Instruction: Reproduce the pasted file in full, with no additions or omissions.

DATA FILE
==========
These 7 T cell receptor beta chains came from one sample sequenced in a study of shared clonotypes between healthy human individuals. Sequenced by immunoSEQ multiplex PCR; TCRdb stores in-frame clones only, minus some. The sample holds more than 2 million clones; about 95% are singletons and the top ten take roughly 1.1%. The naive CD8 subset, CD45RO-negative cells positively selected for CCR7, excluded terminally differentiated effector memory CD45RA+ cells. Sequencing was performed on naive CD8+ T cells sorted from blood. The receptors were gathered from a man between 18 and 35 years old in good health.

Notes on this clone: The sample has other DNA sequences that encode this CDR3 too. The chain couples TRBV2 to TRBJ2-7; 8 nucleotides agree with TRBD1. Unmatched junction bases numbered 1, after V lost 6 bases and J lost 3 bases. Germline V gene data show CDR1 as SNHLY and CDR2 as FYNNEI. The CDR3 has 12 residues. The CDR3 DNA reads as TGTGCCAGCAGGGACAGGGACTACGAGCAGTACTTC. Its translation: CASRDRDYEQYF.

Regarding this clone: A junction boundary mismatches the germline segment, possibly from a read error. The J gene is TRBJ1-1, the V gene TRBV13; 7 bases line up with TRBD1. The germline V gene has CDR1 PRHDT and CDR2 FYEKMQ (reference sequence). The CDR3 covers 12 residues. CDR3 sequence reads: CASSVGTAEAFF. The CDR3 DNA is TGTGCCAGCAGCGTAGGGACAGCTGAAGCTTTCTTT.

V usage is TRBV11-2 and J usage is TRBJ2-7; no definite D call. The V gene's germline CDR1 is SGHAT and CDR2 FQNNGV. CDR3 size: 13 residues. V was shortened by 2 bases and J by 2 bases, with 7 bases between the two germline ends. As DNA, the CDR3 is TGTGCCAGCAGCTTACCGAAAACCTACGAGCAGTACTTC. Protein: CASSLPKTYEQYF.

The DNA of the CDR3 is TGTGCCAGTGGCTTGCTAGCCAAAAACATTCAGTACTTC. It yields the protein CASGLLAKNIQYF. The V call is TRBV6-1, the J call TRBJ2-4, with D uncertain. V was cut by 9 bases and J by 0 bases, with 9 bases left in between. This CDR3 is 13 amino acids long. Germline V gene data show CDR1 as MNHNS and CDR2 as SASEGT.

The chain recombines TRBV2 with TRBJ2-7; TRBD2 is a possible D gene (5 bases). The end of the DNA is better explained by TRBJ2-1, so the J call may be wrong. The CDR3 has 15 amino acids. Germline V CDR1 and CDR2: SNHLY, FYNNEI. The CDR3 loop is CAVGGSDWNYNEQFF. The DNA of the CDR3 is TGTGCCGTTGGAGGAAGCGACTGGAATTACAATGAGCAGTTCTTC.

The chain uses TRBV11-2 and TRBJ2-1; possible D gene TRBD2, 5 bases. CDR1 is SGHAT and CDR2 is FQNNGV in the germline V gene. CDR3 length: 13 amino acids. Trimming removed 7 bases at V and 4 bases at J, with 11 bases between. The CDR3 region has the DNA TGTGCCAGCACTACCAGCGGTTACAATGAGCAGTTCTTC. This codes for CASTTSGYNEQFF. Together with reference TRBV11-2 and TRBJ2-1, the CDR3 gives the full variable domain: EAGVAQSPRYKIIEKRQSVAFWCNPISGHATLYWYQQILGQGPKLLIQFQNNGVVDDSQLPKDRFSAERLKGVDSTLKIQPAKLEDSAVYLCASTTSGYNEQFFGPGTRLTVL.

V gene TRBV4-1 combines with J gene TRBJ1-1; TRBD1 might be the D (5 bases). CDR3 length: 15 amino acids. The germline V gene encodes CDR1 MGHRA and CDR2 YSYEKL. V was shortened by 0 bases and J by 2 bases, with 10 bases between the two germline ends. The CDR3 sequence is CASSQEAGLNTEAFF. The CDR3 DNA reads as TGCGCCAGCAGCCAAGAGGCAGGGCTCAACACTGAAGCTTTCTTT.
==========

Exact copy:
These 7 T cell receptor beta chains came from one sample sequenced in a study of shared clonotypes between healthy human individuals. Sequenced by immunoSEQ multiplex PCR; TCRdb stores in-frame clones only, minus some. The sample holds more than 2 million clones; about 95% are singletons and the top ten take roughly 1.1%. The naive CD8 subset, CD45RO-negative cells positively selected for CCR7, excluded terminally differentiated effector memory CD45RA+ cells. Sequencing was performed on naive CD8+ T cells sorted from blood. The receptors were gathered from a man between 18 and 35 years old in good health.

Notes on this clone: The sample has other DNA sequences that encode this CDR3 too. The chain couples TRBV2 to TRBJ2-7; 8 nucleotides agree with TRBD1. Unmatched junction bases numbered 1, after V lost 6 bases and J lost 3 bases. Germline V gene data show CDR1 as SNHLY and CDR2 as FYNNEI. The CDR3 has 12 residues. The CDR3 DNA reads as TGTGCCAGCAGGGACAGGGACTACGAGCAGTACTTC. Its translation: CASRDRDYEQYF.

Regarding this clone: A junction boundary mismatches the germline segment, possibly from a read error. The J gene is TRBJ1-1, the V gene TRBV13; 7 bases line up with TRBD1. The germline V gene has CDR1 PRHDT and CDR2 FYEKMQ (reference sequence). The CDR3 covers 12 residues. CDR3 sequence reads: CASSVGTAEAFF. The CDR3 DNA is TGTGCCAGCAGCGTAGGGACAGCTGAAGCTTTCTTT.

V usage is TRBV11-2 and J usage is TRBJ2-7; no definite D call. The V gene's germline CDR1 is SGHAT and CDR2 FQNNGV. CDR3 size: 13 residues. V was shortened by 2 bases and J by 2 bases, with 7 bases between the two germline ends. As DNA, the CDR3 is TGTGCCAGCAGCTTACCGAAAACCTACGAGCAGTACTTC. Protein: CASSLPKTYEQYF.

The DNA of the CDR3 is TGTGCCAGTGGCTTGCTAGCCAAAAACATTCAGTACTTC. It yields the protein CASGLLAKNIQYF. The V call is TRBV6-1, the J call TRBJ2-4, with D uncertain. V was cut by 9 bases and J by 0 bases, with 9 bases left in between. This CDR3 is 13 amino acids long. Germline V gene data show CDR1 as MNHNS and CDR2 as SASEGT.

The chain recombines TRBV2 with TRBJ2-7; TRBD2 is a possible D gene (5 bases). The end of the DNA is better explained by TRBJ2-1, so the J call may be wrong. The CDR3 has 15 amino acids. Germline V CDR1 and CDR2: SNHLY, FYNNEI. The CDR3 loop is CAVGGSDWNYNEQFF. The DNA of the CDR3 is TGTGCCGTTGGAGGAAGCGACTGGAATTACAATGAGCAGTTCTTC.

The chain uses TRBV11-2 and TRBJ2-1; possible D gene TRBD2, 5 bases. CDR1 is SGHAT and CDR2 is FQNNGV in the germline V gene. CDR3 length: 13 amino acids. Trimming removed 7 bases at V and 4 bases at J, with 11 bases between. The CDR3 region has the DNA TGTGCCAGCACTACCAGCGGTTACAATGAGCAGTTCTTC. This codes for CASTTSGYNEQFF. Together with reference TRBV11-2 and TRBJ2-1, the CDR3 gives the full variable domain: EAGVAQSPRYKIIEKRQSVAFWCNPISGHATLYWYQQILGQGPKLLIQFQNNGVVDDSQLPKDRFSAERLKGVDSTLKIQPAKLEDSAVYLCASTTSGYNEQFFGPGTRLTVL.

V gene TRBV4-1 combines with J gene TRBJ1-1; TRBD1 might be the D (5 bases). CDR3 length: 15 amino acids. The germline V gene encodes CDR1 MGHRA and CDR2 YSYEKL. V was shortened by 0 bases and J by 2 bases, with 10 bases between the two germline ends. The CDR3 sequence is CASSQEAGLNTEAFF. The CDR3 DNA reads as TGCGCCAGCAGCCAAGAGGCAGGGCTCAACACTGAAGCTTTCTTT.